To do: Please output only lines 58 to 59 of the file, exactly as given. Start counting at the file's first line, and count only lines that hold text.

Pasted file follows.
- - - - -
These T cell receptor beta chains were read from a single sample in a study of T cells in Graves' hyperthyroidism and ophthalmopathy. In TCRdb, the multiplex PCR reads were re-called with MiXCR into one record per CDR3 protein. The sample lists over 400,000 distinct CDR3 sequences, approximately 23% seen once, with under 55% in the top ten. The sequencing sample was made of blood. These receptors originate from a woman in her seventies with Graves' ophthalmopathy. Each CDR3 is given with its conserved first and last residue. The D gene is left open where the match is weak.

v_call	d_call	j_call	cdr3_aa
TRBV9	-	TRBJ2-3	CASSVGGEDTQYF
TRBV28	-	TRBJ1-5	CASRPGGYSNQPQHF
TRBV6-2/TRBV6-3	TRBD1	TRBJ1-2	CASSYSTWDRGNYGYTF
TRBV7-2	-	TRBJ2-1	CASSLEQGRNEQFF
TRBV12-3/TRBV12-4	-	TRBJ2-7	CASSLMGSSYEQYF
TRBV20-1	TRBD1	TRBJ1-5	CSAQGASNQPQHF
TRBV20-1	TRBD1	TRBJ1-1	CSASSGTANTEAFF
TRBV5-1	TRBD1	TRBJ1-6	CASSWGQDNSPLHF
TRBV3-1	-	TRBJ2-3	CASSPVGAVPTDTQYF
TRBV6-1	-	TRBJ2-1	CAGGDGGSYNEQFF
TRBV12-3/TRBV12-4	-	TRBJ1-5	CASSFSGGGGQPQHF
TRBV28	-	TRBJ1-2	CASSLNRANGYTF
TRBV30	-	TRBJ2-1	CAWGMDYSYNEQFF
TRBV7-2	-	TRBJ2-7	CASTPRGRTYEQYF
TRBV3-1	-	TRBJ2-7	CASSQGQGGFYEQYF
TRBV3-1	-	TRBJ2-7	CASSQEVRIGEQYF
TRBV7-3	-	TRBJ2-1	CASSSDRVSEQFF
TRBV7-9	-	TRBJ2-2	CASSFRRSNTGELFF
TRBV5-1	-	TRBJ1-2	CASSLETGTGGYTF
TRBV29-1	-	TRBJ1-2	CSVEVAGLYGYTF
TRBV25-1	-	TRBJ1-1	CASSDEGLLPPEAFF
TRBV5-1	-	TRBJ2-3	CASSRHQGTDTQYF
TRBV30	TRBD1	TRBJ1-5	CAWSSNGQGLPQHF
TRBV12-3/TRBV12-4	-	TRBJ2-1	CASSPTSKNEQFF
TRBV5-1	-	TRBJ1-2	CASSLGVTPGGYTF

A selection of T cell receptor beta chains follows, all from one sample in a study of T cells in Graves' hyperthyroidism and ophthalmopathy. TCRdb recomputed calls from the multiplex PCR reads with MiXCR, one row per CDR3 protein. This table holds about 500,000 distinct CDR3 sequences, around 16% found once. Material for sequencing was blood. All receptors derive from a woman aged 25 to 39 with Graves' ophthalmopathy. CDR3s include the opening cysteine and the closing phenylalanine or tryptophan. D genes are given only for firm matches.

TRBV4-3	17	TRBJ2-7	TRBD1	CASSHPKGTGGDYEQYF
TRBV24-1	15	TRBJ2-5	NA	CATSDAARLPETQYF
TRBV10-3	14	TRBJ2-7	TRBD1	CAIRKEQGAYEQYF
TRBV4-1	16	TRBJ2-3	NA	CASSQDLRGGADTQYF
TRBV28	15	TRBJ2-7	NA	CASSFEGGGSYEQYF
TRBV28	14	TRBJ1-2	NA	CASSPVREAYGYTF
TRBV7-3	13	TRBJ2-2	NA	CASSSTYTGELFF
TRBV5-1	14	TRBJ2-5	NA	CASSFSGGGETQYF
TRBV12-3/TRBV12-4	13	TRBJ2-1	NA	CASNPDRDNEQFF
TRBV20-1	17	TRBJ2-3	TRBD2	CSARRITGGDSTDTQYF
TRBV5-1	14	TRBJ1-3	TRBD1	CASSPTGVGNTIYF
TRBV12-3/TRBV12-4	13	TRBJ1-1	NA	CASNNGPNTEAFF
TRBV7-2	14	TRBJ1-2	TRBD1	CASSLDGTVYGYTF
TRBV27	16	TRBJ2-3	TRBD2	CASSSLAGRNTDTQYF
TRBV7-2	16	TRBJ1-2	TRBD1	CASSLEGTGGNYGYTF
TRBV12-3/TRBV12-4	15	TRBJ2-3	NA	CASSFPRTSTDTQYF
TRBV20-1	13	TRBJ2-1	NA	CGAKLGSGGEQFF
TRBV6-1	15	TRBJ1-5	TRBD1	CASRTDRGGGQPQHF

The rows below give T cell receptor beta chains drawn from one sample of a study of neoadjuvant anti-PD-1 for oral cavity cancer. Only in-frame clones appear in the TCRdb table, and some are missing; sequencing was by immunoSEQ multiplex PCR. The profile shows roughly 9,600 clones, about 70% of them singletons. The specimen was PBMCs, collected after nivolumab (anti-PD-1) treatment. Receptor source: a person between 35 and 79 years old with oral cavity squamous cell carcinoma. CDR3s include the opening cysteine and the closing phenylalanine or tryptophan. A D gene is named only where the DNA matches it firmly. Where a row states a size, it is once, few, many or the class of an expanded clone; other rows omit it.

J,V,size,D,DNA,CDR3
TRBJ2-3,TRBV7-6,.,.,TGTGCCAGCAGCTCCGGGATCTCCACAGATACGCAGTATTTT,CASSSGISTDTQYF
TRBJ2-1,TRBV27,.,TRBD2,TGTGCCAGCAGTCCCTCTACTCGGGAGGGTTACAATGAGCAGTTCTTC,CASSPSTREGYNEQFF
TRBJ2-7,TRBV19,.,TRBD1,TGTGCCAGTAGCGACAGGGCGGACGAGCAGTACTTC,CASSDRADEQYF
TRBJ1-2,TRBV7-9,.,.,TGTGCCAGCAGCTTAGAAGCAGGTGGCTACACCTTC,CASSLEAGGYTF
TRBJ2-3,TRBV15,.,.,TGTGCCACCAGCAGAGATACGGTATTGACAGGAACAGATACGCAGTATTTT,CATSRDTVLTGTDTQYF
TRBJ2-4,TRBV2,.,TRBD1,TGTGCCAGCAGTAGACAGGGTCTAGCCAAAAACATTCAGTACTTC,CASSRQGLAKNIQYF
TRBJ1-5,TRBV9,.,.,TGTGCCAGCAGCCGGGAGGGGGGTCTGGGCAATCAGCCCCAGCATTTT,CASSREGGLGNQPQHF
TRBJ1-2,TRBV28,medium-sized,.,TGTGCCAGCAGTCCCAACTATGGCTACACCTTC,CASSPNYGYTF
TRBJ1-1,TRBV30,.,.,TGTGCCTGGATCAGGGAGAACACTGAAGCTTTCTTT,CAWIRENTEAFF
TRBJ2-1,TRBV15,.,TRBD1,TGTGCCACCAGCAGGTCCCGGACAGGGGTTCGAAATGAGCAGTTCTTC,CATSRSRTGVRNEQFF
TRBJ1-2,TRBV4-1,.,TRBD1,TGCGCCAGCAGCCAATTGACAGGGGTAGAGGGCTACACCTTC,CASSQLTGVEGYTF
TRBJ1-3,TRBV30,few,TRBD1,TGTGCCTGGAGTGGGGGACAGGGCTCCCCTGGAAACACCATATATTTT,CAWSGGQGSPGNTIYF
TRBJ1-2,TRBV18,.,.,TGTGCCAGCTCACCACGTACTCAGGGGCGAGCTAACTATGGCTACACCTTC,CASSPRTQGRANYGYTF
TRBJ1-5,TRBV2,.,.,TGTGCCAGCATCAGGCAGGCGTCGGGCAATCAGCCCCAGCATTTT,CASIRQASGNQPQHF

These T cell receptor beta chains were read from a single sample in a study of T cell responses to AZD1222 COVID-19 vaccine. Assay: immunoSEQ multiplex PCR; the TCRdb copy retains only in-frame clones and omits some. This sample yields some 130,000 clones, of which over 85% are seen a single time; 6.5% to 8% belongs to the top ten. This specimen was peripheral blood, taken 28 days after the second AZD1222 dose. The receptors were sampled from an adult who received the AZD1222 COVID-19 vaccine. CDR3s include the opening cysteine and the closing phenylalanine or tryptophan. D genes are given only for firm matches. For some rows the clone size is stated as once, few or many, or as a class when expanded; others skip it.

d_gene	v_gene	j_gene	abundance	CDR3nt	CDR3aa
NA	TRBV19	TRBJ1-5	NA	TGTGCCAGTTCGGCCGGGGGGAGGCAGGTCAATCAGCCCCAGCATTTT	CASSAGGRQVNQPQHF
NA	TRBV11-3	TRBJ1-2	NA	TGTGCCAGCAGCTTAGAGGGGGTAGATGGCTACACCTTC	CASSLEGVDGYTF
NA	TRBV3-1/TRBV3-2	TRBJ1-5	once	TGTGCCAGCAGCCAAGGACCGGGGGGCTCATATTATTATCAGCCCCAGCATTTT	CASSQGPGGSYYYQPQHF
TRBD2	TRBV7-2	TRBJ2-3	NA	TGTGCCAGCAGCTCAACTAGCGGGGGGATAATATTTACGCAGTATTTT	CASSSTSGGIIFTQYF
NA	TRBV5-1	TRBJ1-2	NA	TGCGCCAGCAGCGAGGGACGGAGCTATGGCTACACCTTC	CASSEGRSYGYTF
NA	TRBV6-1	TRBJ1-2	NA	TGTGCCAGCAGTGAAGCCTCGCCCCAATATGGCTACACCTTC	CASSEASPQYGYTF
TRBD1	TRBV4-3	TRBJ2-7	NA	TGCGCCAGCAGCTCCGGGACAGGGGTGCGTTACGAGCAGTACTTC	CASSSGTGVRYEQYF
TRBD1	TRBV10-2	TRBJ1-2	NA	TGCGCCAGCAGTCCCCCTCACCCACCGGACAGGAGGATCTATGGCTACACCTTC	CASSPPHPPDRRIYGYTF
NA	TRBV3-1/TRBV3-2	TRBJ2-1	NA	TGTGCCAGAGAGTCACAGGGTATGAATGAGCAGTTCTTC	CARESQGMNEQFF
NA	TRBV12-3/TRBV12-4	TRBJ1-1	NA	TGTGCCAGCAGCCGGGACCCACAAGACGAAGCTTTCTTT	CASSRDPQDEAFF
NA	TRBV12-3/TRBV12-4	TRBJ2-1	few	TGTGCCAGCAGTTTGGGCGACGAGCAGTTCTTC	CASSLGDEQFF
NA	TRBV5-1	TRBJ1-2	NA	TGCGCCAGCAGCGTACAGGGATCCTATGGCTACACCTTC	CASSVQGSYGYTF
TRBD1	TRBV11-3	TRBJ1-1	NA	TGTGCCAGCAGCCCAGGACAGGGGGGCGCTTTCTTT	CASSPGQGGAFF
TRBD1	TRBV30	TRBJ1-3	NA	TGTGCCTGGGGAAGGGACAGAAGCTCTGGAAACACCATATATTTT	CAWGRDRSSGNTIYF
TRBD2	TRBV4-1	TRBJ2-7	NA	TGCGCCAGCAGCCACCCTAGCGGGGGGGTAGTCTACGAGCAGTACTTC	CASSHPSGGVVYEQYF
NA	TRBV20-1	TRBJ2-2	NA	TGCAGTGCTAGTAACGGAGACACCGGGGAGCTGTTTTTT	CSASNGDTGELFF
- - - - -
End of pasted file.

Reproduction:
TRBJ2-1,TRBV15,.,TRBD1,TGTGCCACCAGCAGGTCCCGGACAGGGGTTCGAAATGAGCAGTTCTTC,CATSRSRTGVRNEQFF
TRBJ1-2,TRBV4-1,.,TRBD1,TGCGCCAGCAGCCAATTGACAGGGGTAGAGGGCTACACCTTC,CASSQLTGVEGYTF